The overarching question imparting urgency to this exploration is: Can U.S.-Russian contention in cyberspace cause the two nuclear superpowers to stumble into war? In considering this question we were constantly reminded of recent comments by a prominent U.S. arms control expert: At least as dangerous as the risk of an actual cyberattack, he observed, is cyber operations’ “blurring of the line between peace and war.” Or, as Nye wrote, “in the cyber realm, the difference between a weapon and a non-weapon may come down to a single line of code, or simply the intent of a computer program’s user.”
Ambassador Nabil Fahmy, Fisher Family Fellow with the Future of Diplomacy Project will deliver a lecture on the future of democratization following the Arab Spring.
Ambassador Fahmy is the founding Dean of the School of Public Affairs at the American University in Cairo. He is also the Chair of the James Martin Center for Nonproliferation Studies’ Middle East Project. As of September 1, 2008 he has been Ambassador at Large at the Egyptian Foreign Ministry. He served as Ambassador of Egypt to the United States from 1999-2008. He also served as Egypt’s Ambassador to Japan from September 1997-September 1999 and before that as the Political Advisor to Egypt's Foreign Minister from 1992-97. Dr. Fahmy has held numerous posts in the Egyptian Government since 1974.
Ambassador Nabil Fahmy is a career diplomat, who has played an active role in the numerous efforts to bring peace to the Middle East, as well as in international and regional disarmament affairs. He headed the Egyptian delegation to the Middle East Peace Process Steering Committee in 1993 and the Egyptian delegation to the Multilateral Working Group on Regional Security and Arms Control emanating from the Madrid Peace Conference from December 1991. Over the years, Ambassador Fahmy has been a member of the Egyptian Missions to the United Nations (Disarmament and Political Affairs) in Geneva and New York. He was elected Vice Chairman of the First Committee on Disarmament and International Security Affairs of the 44th Session of the UN General Assembly in 1986. From 1999 until 2003, he was also a member of the UN Secretary General’s Advisory Board of Disarmament Matters, and he served as the board chairman in 2001.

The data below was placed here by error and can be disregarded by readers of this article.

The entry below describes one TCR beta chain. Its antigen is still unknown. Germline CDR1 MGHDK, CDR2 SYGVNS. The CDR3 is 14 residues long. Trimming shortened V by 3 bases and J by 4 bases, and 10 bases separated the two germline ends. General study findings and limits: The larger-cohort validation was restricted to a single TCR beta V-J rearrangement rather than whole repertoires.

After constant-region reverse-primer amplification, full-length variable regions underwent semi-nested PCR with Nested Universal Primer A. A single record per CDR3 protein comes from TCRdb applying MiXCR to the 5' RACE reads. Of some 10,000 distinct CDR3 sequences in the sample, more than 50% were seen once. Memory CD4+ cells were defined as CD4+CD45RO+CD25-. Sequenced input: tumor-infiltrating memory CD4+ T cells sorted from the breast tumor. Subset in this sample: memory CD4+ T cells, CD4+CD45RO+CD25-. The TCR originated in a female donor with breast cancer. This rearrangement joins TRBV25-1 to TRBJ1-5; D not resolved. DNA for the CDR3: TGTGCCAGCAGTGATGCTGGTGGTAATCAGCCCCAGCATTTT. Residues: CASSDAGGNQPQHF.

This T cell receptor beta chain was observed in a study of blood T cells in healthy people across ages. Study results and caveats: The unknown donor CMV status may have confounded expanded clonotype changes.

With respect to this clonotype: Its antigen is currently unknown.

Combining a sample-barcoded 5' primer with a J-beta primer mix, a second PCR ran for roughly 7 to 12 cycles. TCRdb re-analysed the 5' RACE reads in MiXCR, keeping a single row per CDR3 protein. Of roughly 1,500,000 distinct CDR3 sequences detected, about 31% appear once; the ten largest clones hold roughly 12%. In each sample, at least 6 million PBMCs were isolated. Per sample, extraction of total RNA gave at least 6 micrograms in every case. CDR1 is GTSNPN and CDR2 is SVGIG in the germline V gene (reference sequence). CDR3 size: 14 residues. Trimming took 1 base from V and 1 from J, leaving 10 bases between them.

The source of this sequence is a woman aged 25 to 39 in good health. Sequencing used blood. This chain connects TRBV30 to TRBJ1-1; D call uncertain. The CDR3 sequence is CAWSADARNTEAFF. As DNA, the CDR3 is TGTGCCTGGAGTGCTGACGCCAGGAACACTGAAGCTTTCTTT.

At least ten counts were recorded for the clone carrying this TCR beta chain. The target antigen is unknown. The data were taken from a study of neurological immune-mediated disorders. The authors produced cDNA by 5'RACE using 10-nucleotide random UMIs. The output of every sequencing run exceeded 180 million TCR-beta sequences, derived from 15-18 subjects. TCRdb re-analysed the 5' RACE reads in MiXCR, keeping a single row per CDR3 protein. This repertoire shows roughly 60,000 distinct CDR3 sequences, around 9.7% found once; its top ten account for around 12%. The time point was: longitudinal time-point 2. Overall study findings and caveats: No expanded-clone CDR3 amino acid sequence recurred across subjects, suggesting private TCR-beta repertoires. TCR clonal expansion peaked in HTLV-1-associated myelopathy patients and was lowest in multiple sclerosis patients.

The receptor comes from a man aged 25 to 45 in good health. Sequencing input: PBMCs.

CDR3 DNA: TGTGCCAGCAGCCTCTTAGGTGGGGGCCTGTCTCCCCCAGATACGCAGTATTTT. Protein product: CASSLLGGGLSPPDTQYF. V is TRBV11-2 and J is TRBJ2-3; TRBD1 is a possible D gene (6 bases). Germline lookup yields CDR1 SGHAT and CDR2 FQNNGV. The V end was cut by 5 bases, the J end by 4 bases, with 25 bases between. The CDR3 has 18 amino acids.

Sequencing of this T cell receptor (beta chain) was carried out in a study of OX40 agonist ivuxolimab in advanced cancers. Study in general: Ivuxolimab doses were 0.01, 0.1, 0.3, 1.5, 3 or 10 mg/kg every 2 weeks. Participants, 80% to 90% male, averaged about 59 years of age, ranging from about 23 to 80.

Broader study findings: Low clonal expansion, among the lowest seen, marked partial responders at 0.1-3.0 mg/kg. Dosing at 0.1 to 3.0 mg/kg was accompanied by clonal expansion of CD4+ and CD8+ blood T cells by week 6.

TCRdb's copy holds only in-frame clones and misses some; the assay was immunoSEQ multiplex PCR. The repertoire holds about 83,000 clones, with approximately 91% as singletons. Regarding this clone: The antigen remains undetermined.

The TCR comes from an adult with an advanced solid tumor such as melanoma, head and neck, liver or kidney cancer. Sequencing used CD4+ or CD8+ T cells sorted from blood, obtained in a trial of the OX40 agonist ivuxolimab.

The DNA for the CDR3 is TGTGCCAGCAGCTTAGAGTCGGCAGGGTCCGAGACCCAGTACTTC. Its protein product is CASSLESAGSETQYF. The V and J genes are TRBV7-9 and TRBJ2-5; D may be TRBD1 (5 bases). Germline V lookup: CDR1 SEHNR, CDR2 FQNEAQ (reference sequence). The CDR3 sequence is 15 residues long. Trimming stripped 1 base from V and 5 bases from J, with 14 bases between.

Ambassador Fahmy received his bachelor of science degree in Physics/Mathematics and his master of arts in management, both from the American University in Cairo. He also received an honorary Doctor of Humane Letters from the Monterey Institute of International Studies which is an affiliate of Middlebury College in May 2009.